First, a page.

• I agree that in an ideal world we could sit and have discussions and discuss expectations and our students would then rise to the occasion and only play it at appropriate times. However, I live in the real world with 7th graders where they don't even have impulse control on Google Doodles. Giving teachers or districts the ability to whitelist who can host games is very important to its survival in our district. We use Chromebooks, as an Android App it does not even show up on our monitoring software.

  • Bryan Sanders
    Bug Zapper Beacon of Knowledge Super Star Moderator

    Hahaha, Google Doodles!

    I'm sure that there are restrictions that can be placed on Chromebooks with a third-party software, but part of what we are facing is that students live in an educational world where computers are so often held as the prize for good behavior. I prefer to make them as normal as grabbing a pencil to do some work. That shift has not happened yet, even though computers have been in school for decades.

    And yes, I do agree that would be useful for schools to have more server controls and for teachers to have more classroom controls -- I would still advocate for more systemic changes in how computers and students and teachers all work together in the teaching/learning cycle.

  • Micah Beasley

    As a district-level IT administrator (Minecraft player, no Minecraft EDU experience) who also services Chromebooks, I am intimately aware of the issues teachers face in the classroom regarding games (education or otherwise) on student devices. To be fair, it is not about removing student access to computing devices (to get, reward, or encourage good behavior) but about maintaining control of the learning environment so that students aren't distracted by the knowledge that there is a game icon right there, just waiting to be clicked that will whisk them away from real life and the work it often entails to a world of adventure and fun with their classmates.  Sure there is some ability for teachers to control that access (often only by taking the device away), but dealing with these issues reduces the teacher's ability to lead instruction.  This is further exacerbated by requiring the teacher to use manually typed commands (or pre-setup command blocks for everything that could happen during the class) to grant, remove, or change access, items, and abilities.

    Teachers are blocked from a device-rich future that includes Minecraft as has been suggested by the fact that Mojang+Microsoft still has not implemented the features and programming it would take... not just to lock the MinecraftEdu students at the menu until released by a teacher/administrator, but also easy and quick controls that allow the teacher to grant and restrict access, items, abilities and options to a limited feature set appropriate for the student(s) or class. 

    In relation to the application-based restrictions: If readers of my message here do a search most operating systems don't offer the ability to limit application access to a specific time frame, and when the OS does they either require the user to know how to code or don't offer the ability to have multiple teachers/admins setting, changing, and controlling access dynamically across a wide-reaching system.  Added to that, this application management system needs to be usable by your average teacher and not a sysadmin with programming experience.  Finally, this would only control the initial access (and would usually not cover things like renamed executables and files loaded from cloud storage or USB drives like launchers and minecraft.jar files) and cannot do anything to block or control what happens in the app after it has been successfully launched.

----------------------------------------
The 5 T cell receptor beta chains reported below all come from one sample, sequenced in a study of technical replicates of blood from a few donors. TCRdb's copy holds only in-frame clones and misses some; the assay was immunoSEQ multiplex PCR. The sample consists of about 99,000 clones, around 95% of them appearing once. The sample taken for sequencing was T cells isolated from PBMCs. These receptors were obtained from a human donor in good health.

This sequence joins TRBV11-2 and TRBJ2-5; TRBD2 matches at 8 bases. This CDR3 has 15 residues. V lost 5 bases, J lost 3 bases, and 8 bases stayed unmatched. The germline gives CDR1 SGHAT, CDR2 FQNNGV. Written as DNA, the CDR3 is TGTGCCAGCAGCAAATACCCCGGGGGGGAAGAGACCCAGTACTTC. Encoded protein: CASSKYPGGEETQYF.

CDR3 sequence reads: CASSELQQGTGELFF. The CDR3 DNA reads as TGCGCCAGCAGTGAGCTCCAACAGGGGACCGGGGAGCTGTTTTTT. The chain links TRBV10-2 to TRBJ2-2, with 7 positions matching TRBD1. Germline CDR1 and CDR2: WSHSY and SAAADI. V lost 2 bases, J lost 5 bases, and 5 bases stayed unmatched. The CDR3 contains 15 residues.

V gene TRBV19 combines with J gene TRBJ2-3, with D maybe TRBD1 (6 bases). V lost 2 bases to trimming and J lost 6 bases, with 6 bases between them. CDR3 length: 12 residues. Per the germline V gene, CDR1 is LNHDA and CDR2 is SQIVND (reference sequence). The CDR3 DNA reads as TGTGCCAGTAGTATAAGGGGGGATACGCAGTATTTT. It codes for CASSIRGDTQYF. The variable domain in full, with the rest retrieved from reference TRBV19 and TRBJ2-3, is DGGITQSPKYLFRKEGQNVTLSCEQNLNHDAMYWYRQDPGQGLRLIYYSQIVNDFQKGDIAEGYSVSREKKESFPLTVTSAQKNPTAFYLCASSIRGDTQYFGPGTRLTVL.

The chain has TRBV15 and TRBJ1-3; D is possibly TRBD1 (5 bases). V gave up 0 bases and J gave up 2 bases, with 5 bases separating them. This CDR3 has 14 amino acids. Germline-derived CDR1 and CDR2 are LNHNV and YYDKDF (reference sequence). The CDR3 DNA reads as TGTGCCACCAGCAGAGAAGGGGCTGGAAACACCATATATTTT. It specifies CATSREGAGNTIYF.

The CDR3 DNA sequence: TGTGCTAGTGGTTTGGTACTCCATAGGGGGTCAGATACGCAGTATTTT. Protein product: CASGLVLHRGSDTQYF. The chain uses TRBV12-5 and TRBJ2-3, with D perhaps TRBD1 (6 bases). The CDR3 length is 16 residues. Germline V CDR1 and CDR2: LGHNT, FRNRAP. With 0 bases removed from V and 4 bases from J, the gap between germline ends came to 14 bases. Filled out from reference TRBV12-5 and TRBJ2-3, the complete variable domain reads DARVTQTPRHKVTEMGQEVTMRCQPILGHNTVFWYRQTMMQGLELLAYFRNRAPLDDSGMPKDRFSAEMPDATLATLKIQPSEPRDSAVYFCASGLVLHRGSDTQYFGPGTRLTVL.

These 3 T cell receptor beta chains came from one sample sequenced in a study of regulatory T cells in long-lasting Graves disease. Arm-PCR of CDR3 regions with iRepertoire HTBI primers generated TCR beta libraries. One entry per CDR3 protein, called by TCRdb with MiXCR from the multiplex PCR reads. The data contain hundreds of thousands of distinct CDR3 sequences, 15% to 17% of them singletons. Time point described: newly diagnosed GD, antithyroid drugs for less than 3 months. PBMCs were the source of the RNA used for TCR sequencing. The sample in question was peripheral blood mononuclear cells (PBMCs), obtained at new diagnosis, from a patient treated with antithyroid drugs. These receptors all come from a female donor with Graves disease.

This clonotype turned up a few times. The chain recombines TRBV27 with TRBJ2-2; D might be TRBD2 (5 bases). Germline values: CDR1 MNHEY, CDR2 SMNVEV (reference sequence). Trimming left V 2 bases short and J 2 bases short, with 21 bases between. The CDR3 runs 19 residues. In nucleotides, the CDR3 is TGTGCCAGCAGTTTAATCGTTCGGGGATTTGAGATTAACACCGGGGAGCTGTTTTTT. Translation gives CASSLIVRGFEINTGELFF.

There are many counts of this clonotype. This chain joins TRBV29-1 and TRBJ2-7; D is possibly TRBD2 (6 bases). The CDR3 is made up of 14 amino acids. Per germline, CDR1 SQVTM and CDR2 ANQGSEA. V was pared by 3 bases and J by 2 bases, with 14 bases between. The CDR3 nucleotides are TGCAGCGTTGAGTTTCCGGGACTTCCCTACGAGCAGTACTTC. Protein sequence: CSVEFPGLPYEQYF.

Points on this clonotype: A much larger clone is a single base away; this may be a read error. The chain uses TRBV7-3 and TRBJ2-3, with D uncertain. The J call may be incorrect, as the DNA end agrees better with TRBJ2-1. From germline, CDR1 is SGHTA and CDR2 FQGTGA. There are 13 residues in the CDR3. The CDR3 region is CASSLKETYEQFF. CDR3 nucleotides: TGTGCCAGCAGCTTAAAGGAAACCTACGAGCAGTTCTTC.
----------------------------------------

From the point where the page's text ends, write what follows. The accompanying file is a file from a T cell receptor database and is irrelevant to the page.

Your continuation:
It isn't just useful for schools to have more administrative / server controls, it is an absolute necessity... Along with the need to monitor, log, and report chat issues teachers need to be able to lock students to specific worlds, settings, and abilities. License admins need to be able to delegate access control all the way down to the teacher in the individual classroom. Those who are posting in this thread are asking for the foundational changes required to implement a system that can take us to the technology-rich future we all want for our students.

    Rant done, how do we make this happen?

    Edited: for missing words

  • Jordan Frank

    I completely agree with Micah Beasley. By not implementing some way for schools to have any control other than access and no access, schools are being prevented from using what could be an exceptional teaching tool. This is even more important for erate tools that are required to comply with CIPA. We really need at minimum some way to easily pull a log of chats from multiplayer sessions with no teacher in them

    I've seen it mentioned that blocking can prevent students from access, so I'm going to test that (we use GoGuardian) and see if it works. Even if it does, it would still require all of the teachers not using minecraft to block that during their class time.

  • Andrew C

    Disappointed that classroom mode seems to be missing/no longer supported. I thought classroom mode was a good start for some of the teacher controls but I would like to see it expanded to include chat logging and nether/end map+indicator. Also, some indicator of what action a student is doing (breaking/building/attacking/coding?) would be useful.